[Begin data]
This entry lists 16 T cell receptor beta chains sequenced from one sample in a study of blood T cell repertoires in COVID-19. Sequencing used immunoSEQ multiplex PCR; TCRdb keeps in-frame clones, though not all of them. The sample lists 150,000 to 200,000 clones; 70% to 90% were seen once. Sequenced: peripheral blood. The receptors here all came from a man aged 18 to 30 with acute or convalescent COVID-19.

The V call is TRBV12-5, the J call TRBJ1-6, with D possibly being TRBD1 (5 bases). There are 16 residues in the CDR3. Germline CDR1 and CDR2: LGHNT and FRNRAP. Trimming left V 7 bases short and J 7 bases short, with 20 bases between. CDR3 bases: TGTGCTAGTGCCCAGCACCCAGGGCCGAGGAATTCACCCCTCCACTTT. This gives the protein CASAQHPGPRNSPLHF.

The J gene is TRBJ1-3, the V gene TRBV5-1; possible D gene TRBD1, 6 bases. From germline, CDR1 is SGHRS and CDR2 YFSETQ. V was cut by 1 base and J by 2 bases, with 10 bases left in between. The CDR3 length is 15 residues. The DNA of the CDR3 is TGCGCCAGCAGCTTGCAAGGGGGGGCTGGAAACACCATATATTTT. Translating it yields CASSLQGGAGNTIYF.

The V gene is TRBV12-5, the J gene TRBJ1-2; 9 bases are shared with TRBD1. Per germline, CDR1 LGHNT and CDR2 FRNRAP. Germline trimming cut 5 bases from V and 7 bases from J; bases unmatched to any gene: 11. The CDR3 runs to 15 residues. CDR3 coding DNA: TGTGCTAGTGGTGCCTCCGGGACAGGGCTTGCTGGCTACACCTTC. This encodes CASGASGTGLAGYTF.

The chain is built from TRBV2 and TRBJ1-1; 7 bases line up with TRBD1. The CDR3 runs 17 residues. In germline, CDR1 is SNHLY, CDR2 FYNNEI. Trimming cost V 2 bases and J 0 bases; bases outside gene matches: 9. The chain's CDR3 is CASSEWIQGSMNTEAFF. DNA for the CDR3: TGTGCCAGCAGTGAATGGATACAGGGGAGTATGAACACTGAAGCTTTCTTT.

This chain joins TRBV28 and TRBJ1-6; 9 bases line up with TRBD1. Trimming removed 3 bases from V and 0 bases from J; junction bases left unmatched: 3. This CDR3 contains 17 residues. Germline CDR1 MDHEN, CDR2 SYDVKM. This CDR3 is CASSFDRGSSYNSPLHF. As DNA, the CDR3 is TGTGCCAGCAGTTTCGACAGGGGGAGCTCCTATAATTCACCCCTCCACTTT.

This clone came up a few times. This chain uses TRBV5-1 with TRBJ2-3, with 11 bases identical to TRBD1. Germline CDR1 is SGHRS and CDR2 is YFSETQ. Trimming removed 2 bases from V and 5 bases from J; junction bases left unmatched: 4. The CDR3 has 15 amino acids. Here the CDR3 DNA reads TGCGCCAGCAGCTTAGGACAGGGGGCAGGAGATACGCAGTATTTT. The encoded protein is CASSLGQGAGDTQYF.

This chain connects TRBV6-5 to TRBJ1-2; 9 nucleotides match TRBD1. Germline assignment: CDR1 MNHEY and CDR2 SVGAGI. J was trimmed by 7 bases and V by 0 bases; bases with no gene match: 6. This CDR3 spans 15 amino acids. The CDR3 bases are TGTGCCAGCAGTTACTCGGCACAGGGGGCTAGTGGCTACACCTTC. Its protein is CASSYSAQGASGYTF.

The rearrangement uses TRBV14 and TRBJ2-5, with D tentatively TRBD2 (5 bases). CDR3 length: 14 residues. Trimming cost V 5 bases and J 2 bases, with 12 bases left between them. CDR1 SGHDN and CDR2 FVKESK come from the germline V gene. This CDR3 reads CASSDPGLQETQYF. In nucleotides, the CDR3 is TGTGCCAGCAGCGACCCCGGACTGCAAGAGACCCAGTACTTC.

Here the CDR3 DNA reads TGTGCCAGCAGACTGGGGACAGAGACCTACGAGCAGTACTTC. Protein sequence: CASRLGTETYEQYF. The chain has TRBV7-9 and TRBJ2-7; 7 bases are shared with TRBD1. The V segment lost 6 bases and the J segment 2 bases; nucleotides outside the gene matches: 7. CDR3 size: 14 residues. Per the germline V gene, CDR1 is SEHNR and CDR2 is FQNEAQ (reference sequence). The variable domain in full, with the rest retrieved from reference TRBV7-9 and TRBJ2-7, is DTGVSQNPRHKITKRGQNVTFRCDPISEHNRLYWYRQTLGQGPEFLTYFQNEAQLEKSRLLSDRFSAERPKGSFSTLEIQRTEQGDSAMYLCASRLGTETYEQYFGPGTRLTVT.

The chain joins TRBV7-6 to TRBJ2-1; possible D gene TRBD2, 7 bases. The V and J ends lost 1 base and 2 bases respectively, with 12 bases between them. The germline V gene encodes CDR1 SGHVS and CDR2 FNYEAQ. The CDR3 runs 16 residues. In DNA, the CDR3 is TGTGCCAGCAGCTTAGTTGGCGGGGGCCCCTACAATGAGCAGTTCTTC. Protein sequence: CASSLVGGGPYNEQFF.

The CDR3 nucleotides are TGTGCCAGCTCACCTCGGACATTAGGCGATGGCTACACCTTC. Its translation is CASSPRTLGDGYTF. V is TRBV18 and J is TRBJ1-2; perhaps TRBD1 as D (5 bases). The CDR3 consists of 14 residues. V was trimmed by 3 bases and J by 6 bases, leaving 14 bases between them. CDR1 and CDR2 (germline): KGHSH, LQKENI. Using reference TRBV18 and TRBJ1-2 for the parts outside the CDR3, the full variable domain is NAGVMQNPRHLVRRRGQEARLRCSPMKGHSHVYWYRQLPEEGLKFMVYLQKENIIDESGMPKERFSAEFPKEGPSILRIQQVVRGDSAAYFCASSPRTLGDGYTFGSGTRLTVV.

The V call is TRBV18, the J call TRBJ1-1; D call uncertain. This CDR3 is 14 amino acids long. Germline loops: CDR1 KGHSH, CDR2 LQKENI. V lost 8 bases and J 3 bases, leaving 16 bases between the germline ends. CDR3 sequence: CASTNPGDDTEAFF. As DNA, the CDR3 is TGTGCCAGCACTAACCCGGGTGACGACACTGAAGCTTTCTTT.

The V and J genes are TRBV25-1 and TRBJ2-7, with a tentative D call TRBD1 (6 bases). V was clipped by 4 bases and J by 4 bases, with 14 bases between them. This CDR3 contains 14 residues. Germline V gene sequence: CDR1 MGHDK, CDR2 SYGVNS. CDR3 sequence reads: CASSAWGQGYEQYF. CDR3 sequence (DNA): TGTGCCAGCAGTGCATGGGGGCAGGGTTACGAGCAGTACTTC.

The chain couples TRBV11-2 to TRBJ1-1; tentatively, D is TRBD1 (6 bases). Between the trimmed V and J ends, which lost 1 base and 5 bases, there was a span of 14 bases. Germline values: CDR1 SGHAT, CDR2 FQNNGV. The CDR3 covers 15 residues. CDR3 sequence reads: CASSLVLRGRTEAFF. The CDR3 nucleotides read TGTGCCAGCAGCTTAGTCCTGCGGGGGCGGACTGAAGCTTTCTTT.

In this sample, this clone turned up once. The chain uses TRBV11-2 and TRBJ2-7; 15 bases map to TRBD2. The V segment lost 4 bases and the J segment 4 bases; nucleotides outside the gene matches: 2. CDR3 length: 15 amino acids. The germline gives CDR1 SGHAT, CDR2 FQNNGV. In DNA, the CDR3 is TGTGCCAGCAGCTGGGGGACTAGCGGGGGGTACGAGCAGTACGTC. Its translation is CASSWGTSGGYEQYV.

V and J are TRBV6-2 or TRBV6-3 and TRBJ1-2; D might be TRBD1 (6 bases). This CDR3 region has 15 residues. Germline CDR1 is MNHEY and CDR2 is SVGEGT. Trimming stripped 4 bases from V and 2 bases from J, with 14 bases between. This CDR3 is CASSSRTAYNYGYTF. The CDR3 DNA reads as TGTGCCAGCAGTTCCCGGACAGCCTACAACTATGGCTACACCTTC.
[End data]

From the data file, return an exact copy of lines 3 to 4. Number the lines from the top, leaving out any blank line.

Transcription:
The J gene is TRBJ1-3, the V gene TRBV5-1; possible D gene TRBD1, 6 bases. From germline, CDR1 is SGHRS and CDR2 YFSETQ. V was cut by 1 base and J by 2 bases, with 10 bases left in between. The CDR3 length is 15 residues. The DNA of the CDR3 is TGCGCCAGCAGCTTGCAAGGGGGGGCTGGAAACACCATATATTTT. Translating it yields CASSLQGGAGNTIYF.

The V gene is TRBV12-5, the J gene TRBJ1-2; 9 bases are shared with TRBD1. Per germline, CDR1 LGHNT and CDR2 FRNRAP. Germline trimming cut 5 bases from V and 7 bases from J; bases unmatched to any gene: 11. The CDR3 runs to 15 residues. CDR3 coding DNA: TGTGCTAGTGGTGCCTCCGGGACAGGGCTTGCTGGCTACACCTTC. This encodes CASGASGTGLAGYTF.